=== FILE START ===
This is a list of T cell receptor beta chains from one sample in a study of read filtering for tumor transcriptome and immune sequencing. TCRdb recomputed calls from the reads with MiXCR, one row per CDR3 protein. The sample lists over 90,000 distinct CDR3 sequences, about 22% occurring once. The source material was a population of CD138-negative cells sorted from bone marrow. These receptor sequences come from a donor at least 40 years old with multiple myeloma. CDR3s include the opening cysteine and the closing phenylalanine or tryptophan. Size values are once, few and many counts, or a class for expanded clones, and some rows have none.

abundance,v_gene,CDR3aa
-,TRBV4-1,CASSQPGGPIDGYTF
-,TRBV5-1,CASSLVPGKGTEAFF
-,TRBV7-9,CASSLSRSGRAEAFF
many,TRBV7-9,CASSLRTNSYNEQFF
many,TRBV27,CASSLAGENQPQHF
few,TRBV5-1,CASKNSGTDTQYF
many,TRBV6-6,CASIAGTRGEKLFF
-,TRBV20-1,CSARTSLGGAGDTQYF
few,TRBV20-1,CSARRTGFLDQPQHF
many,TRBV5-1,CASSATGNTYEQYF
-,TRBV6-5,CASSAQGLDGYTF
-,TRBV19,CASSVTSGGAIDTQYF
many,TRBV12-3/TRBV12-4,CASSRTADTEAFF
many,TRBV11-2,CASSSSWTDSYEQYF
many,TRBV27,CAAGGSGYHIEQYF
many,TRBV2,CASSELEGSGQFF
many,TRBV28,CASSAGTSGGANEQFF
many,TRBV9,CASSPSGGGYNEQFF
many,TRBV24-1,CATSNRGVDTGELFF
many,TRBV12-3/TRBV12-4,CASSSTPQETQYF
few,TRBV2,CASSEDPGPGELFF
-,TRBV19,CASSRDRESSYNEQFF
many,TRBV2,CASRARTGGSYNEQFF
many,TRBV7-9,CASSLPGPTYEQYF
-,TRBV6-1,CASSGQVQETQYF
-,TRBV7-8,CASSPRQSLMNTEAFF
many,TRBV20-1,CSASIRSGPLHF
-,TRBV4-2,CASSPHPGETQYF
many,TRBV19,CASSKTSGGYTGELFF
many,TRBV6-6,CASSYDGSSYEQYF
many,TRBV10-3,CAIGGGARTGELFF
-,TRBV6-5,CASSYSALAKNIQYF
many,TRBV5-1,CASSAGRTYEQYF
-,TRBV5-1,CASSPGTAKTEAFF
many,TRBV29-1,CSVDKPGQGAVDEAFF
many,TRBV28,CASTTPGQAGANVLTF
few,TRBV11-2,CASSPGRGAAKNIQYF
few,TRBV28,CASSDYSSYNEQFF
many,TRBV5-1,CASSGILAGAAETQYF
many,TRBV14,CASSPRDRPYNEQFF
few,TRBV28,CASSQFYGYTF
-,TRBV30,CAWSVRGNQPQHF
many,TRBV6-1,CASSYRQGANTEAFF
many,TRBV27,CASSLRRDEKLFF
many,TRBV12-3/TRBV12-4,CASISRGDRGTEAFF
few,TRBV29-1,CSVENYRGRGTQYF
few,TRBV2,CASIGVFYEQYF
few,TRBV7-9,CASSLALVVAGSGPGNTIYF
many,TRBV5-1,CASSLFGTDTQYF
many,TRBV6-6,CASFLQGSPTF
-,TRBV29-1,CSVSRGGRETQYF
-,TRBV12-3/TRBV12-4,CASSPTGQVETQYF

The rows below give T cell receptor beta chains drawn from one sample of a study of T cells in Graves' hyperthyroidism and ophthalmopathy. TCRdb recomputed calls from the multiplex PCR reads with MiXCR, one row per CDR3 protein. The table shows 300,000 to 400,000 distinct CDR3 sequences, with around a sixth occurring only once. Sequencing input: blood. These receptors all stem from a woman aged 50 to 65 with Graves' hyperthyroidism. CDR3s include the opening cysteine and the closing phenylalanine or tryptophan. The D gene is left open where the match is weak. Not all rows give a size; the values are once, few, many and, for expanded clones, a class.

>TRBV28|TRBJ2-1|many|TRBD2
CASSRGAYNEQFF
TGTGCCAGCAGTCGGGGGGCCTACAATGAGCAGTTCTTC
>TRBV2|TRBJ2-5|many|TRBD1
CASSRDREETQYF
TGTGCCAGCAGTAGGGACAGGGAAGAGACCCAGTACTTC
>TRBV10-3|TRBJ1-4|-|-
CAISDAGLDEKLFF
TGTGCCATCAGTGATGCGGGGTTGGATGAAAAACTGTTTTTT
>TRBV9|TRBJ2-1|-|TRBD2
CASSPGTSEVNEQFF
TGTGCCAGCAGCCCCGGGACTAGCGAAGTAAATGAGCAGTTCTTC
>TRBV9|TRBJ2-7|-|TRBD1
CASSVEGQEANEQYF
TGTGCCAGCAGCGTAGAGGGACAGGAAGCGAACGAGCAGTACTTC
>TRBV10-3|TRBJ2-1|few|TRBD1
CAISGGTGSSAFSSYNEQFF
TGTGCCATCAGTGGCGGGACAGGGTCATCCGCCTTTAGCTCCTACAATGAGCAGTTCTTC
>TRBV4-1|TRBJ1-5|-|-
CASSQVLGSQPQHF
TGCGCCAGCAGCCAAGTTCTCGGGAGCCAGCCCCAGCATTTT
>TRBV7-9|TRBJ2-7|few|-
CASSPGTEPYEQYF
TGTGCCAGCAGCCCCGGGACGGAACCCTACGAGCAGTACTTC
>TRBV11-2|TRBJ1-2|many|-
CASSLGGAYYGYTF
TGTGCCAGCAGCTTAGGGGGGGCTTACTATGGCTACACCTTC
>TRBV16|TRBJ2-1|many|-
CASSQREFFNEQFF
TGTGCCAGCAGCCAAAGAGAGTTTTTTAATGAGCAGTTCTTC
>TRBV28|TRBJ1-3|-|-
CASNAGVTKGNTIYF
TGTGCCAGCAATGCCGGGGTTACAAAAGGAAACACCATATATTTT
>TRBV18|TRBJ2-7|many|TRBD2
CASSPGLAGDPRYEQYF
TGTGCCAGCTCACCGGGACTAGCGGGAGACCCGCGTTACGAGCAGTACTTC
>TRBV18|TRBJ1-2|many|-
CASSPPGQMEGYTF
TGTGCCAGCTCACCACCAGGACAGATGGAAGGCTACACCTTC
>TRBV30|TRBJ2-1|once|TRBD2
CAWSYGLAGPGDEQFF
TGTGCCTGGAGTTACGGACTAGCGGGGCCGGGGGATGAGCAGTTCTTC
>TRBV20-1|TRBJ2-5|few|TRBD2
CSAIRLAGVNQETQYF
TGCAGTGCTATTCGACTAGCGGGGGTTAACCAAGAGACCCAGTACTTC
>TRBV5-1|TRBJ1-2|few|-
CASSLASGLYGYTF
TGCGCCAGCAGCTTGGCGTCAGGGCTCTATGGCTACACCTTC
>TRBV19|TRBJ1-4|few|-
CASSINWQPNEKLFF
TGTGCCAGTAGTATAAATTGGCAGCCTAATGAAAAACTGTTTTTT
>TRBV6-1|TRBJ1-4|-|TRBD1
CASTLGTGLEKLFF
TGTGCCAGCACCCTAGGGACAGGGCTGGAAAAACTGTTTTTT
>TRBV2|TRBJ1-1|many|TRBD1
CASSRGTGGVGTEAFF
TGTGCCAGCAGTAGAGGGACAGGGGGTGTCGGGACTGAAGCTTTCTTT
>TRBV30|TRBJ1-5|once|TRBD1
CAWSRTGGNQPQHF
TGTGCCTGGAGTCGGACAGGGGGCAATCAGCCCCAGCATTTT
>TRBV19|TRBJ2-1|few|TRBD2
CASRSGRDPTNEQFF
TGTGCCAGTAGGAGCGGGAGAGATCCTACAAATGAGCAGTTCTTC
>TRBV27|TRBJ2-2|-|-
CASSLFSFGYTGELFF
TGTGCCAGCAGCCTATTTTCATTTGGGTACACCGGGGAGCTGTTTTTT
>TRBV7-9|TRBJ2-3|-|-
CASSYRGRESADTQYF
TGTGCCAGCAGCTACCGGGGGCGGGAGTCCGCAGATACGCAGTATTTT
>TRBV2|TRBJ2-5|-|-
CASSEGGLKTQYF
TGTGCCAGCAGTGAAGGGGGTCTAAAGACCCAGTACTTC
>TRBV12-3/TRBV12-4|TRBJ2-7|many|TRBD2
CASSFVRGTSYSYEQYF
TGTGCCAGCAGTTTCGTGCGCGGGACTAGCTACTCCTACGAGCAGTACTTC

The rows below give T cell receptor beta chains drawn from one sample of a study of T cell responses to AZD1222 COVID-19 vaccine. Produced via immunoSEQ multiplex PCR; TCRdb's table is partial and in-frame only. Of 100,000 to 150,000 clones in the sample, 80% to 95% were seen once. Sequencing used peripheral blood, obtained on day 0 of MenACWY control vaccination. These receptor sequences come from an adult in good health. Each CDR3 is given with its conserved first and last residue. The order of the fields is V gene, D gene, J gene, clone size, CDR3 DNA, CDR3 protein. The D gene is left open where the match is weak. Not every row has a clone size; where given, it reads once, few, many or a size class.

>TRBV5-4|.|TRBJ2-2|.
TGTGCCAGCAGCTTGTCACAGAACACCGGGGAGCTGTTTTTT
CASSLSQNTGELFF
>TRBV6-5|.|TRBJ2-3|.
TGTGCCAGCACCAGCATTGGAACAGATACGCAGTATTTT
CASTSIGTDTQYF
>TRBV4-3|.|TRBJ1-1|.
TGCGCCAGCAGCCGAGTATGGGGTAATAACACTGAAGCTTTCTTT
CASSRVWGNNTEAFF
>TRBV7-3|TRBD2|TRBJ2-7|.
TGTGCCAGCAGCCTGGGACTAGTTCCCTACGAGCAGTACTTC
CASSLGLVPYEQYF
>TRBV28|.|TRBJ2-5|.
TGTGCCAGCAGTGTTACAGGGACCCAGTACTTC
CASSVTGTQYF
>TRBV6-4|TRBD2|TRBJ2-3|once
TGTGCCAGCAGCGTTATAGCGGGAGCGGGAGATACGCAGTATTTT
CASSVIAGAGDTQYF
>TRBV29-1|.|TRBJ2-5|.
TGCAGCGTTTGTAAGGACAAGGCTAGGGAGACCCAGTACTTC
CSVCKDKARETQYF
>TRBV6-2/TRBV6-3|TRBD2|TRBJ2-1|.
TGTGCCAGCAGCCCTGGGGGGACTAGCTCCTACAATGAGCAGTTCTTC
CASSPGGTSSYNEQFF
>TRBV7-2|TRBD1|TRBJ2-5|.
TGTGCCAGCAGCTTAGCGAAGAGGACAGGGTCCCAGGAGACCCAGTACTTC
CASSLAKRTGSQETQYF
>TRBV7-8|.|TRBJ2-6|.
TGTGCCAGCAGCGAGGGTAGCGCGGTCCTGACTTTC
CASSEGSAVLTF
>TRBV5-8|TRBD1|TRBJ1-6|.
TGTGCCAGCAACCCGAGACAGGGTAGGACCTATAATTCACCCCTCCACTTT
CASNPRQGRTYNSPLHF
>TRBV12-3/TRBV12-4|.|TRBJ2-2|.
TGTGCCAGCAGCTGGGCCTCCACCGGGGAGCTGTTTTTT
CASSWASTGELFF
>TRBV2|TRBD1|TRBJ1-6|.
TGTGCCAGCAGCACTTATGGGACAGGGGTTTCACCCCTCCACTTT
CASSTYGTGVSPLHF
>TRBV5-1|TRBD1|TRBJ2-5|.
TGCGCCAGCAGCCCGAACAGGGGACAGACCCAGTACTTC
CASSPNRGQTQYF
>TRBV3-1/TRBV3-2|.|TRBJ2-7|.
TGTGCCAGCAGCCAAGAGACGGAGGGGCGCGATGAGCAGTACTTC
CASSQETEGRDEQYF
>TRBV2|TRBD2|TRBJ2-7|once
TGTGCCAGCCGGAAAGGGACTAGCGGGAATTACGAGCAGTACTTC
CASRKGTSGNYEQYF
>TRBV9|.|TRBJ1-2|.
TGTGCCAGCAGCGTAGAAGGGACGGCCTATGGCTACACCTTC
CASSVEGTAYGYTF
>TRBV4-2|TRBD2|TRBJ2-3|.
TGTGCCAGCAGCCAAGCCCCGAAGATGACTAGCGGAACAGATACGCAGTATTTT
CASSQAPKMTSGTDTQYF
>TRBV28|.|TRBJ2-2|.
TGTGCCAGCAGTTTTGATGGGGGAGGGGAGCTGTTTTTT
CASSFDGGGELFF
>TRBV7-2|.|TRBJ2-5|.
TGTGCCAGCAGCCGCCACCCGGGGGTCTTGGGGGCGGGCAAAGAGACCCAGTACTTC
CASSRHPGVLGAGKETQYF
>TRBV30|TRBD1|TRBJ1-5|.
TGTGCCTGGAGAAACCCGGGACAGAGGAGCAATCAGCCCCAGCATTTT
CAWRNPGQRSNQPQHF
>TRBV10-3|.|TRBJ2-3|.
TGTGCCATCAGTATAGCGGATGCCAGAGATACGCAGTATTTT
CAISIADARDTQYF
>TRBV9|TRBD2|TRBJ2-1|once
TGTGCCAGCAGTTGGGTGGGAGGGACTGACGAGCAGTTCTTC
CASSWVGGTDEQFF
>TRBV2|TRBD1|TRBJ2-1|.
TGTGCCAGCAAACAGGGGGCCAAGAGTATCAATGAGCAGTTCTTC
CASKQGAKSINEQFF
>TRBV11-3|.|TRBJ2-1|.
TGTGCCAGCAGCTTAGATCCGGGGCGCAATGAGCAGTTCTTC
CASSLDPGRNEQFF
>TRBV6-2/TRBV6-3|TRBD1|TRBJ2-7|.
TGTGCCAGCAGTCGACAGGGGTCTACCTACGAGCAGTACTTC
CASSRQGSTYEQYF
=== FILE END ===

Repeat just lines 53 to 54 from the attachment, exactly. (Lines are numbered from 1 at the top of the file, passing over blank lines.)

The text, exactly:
-,TRBV29-1,CSVSRGGRETQYF
-,TRBV12-3/TRBV12-4,CASSPTGQVETQYF